As shown in image 2, we estimate that this will drive strong growth and have a definite impact on the semiconductor market. Our assumptions bring the hardware market for AI to almost $ 10 billion in 2020 and more than $23 billion in 2023. However, AI for audio and imaging will have different architectures. Audio will rely on specialized standalone chips and imaging will be more embedded. This difference is mainly due to the smartphone market. While imaging will be embedded in the AP, audio can be either embedded or computed on a chip according to smartphone producers’ choices and their respective technological advances.

Enter the giants

Whether in audio or imaging, there is intense competition between centralized computing and decentralization using a dedicated chip close to the sensor. This latter approach greatly increases the product’s value, which Sony is exploiting. Of course, everything depends on the system and the needs but value capture will not only happen at this level. Today, the very big companies, Google, Apple, Facebook, Baidu, and Xiaomi even integrate hardware design teams to create the architecture for their own chips or units, as shown in image 3. What is the reason for this? Essentially they want to control the chain of data from the sensor to the final information. Data today is the equivalent of a currency. Being able to process it in the desired way without an intermediary is very valuable. When that processing is embedded on the device it is even more valuable, because it is closer to the user. The better a company knows a user, the better it can sell them what they may or may not need. Critics will ask: Are we empowering a set of Big Brothers?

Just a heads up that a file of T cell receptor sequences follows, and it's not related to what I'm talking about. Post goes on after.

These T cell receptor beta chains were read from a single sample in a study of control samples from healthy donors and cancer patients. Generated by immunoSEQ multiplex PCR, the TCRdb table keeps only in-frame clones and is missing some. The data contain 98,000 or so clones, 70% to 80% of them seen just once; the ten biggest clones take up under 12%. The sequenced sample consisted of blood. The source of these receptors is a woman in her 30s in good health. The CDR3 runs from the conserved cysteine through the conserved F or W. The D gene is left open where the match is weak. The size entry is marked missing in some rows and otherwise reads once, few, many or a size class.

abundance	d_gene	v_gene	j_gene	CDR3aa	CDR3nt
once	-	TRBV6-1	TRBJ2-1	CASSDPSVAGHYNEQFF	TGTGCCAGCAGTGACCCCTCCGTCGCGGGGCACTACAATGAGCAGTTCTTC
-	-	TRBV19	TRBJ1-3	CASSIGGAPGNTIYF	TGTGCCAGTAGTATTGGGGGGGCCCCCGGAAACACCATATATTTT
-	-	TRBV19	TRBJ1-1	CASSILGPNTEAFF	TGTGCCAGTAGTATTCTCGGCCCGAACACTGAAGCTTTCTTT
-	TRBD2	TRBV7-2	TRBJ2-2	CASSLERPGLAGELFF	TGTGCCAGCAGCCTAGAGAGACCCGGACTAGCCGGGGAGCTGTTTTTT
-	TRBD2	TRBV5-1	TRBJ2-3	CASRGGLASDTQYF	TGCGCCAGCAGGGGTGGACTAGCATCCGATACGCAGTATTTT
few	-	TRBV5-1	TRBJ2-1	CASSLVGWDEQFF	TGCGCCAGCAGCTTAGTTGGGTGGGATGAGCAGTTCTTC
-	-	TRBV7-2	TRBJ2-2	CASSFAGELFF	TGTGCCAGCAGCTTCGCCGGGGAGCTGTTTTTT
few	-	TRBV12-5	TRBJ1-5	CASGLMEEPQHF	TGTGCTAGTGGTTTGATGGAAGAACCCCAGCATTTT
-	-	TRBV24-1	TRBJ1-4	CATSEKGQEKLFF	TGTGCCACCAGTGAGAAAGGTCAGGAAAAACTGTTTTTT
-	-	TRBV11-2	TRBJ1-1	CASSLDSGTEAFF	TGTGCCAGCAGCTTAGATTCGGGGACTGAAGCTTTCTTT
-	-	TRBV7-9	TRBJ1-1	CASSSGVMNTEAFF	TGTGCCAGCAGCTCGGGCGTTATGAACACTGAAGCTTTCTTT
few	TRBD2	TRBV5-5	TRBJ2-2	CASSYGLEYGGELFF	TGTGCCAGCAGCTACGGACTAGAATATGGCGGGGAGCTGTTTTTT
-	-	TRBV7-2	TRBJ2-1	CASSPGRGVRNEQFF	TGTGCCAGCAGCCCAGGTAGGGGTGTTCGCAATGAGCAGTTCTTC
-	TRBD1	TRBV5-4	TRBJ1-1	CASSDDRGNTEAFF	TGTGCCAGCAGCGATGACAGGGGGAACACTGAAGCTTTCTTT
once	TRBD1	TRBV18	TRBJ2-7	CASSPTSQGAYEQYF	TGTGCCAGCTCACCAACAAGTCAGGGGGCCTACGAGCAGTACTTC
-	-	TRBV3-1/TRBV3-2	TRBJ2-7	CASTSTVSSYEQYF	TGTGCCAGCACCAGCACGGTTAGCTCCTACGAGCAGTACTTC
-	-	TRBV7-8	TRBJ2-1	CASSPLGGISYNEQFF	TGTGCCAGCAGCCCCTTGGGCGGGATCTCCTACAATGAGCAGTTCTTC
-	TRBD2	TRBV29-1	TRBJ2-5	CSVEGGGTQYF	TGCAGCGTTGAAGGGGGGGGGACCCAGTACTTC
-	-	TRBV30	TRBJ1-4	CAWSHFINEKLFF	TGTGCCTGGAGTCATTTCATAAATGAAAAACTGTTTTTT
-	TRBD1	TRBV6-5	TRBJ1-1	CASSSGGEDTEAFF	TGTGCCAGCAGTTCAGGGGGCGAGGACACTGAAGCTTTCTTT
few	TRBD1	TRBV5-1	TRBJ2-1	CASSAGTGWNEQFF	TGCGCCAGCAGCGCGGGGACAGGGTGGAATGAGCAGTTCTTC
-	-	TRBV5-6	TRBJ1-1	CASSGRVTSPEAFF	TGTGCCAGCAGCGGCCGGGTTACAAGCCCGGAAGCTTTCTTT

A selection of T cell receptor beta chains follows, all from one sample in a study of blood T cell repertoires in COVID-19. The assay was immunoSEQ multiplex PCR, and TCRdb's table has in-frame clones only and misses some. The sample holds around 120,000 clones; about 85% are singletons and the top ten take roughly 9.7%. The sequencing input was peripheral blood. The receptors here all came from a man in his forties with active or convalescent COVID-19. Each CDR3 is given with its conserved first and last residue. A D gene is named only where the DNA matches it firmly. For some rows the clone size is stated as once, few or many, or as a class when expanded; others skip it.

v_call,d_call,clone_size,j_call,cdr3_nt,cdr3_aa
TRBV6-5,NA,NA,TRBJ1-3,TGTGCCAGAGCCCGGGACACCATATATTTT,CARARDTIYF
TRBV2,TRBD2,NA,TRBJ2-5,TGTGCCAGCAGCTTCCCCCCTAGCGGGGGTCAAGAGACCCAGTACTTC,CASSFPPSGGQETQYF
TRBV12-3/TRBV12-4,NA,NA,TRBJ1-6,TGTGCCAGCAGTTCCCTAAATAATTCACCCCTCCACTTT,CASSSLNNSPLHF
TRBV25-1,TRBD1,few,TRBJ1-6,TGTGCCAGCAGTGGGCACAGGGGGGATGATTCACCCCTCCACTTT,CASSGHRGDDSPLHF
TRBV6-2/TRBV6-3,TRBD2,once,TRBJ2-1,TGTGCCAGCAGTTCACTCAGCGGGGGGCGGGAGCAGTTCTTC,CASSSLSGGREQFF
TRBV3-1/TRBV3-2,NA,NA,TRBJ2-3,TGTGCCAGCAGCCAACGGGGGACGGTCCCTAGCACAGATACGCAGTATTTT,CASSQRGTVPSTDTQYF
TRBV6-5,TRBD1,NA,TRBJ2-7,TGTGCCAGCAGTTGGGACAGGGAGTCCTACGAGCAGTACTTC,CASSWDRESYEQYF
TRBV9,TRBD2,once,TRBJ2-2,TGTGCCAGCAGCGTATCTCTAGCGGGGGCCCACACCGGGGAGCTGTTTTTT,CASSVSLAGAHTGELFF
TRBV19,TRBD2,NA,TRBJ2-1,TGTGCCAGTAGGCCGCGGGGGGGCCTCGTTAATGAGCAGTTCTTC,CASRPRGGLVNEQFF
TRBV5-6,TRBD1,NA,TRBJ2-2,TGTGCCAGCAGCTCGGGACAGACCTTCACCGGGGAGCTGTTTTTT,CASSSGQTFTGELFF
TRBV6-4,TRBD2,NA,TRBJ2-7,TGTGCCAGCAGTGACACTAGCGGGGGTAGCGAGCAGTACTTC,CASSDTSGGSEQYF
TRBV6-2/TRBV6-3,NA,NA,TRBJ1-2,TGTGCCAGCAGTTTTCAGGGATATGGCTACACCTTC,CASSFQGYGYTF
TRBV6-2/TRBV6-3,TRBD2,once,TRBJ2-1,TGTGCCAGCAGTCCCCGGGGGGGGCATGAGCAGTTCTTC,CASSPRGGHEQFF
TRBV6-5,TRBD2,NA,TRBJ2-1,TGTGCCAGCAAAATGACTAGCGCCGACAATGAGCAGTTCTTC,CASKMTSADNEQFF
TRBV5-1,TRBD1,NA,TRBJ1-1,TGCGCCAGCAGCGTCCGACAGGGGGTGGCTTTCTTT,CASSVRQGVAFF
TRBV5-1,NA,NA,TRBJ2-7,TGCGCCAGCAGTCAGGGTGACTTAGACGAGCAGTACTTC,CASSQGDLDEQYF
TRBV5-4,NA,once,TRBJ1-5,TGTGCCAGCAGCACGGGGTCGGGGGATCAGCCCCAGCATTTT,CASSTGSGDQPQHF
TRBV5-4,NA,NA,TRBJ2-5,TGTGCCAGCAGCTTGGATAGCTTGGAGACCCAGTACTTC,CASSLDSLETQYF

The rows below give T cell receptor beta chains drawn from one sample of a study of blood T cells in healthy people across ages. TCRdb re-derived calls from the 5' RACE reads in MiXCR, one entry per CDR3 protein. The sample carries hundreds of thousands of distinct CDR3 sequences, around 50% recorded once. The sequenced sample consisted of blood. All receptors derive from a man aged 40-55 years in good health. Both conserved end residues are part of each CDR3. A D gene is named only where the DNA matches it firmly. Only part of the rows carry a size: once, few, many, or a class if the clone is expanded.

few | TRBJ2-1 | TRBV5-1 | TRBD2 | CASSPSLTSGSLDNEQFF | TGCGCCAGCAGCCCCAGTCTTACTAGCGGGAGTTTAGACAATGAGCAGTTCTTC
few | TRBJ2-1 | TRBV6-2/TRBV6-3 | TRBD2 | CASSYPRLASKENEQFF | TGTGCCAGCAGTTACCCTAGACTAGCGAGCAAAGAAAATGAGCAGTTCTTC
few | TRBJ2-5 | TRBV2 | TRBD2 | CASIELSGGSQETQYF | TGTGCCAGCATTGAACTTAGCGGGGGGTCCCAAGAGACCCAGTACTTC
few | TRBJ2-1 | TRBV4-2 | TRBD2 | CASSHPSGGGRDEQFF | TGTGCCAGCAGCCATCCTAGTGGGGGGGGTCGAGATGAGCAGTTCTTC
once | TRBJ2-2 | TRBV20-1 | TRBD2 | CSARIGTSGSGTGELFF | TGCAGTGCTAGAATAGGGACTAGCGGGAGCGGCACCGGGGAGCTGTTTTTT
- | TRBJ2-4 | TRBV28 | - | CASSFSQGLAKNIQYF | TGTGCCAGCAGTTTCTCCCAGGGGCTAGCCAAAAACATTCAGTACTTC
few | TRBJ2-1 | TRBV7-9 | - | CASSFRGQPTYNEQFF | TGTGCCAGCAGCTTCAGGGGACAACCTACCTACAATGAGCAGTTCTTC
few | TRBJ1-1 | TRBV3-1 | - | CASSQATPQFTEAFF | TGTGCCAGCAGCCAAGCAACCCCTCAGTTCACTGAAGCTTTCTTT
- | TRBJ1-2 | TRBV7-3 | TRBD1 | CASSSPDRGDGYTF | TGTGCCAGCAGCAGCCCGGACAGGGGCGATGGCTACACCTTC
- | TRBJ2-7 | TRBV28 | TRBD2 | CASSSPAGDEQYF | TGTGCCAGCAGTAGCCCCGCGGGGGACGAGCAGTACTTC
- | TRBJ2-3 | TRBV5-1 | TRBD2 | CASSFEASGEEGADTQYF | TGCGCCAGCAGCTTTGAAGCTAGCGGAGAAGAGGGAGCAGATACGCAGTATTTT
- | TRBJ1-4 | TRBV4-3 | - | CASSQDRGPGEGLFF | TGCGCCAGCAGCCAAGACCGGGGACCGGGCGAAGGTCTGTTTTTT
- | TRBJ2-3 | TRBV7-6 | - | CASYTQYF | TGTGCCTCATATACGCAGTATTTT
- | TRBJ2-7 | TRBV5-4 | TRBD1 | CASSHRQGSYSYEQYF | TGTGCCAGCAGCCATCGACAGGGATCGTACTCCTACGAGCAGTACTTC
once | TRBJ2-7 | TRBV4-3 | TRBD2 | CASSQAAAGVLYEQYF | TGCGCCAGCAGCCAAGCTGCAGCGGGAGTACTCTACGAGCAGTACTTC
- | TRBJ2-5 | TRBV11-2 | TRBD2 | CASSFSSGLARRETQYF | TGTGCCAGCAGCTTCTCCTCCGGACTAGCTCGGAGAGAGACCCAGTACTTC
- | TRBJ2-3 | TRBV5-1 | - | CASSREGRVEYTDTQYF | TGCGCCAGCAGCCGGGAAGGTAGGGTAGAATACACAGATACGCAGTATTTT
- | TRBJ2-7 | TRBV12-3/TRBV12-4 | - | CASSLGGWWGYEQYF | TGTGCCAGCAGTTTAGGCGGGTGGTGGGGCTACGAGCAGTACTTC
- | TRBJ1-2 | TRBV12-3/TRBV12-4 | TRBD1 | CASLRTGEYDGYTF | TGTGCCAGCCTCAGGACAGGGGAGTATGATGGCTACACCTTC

Yohann Tschudi

As a Technology & Market Analyst, Dr. Yohann Tschudi is a member of the Semiconductor & Software division at Yole Développement (Yole). Yohann is daily working with Yole’s analysts to identify, understand and analyze the role of the software parts within any semiconductor products, from the machine code to the highest level of algorithms. Market segments especially analyzed by Yohann include big data analysis algorithms, deep/machine learning, genetic algorithms, all coming from Artificial Intelligence (IA) technologies.

After his thesis at CERN (Geneva, Switzerland) in particle physics, Yohann developed a dedicated software for fluid mechanics and thermodynamics applications. Afterwards, he served during 2 years at the University of Miami (FL, United-States) as a research scientist in the radiation oncology department. He was involved in cancer auto-detection and characterization projects using AI methods based on images from Magnetic Resonance Imaging (MRI). During his research career, Yohann has authored and co-authored more than 10 relevant papers. 

Yohann has a PhD in High Energy Physics and a master degree in Physical Sciences from Claude Bernard University (Lyon, France).


Source: Yole Développement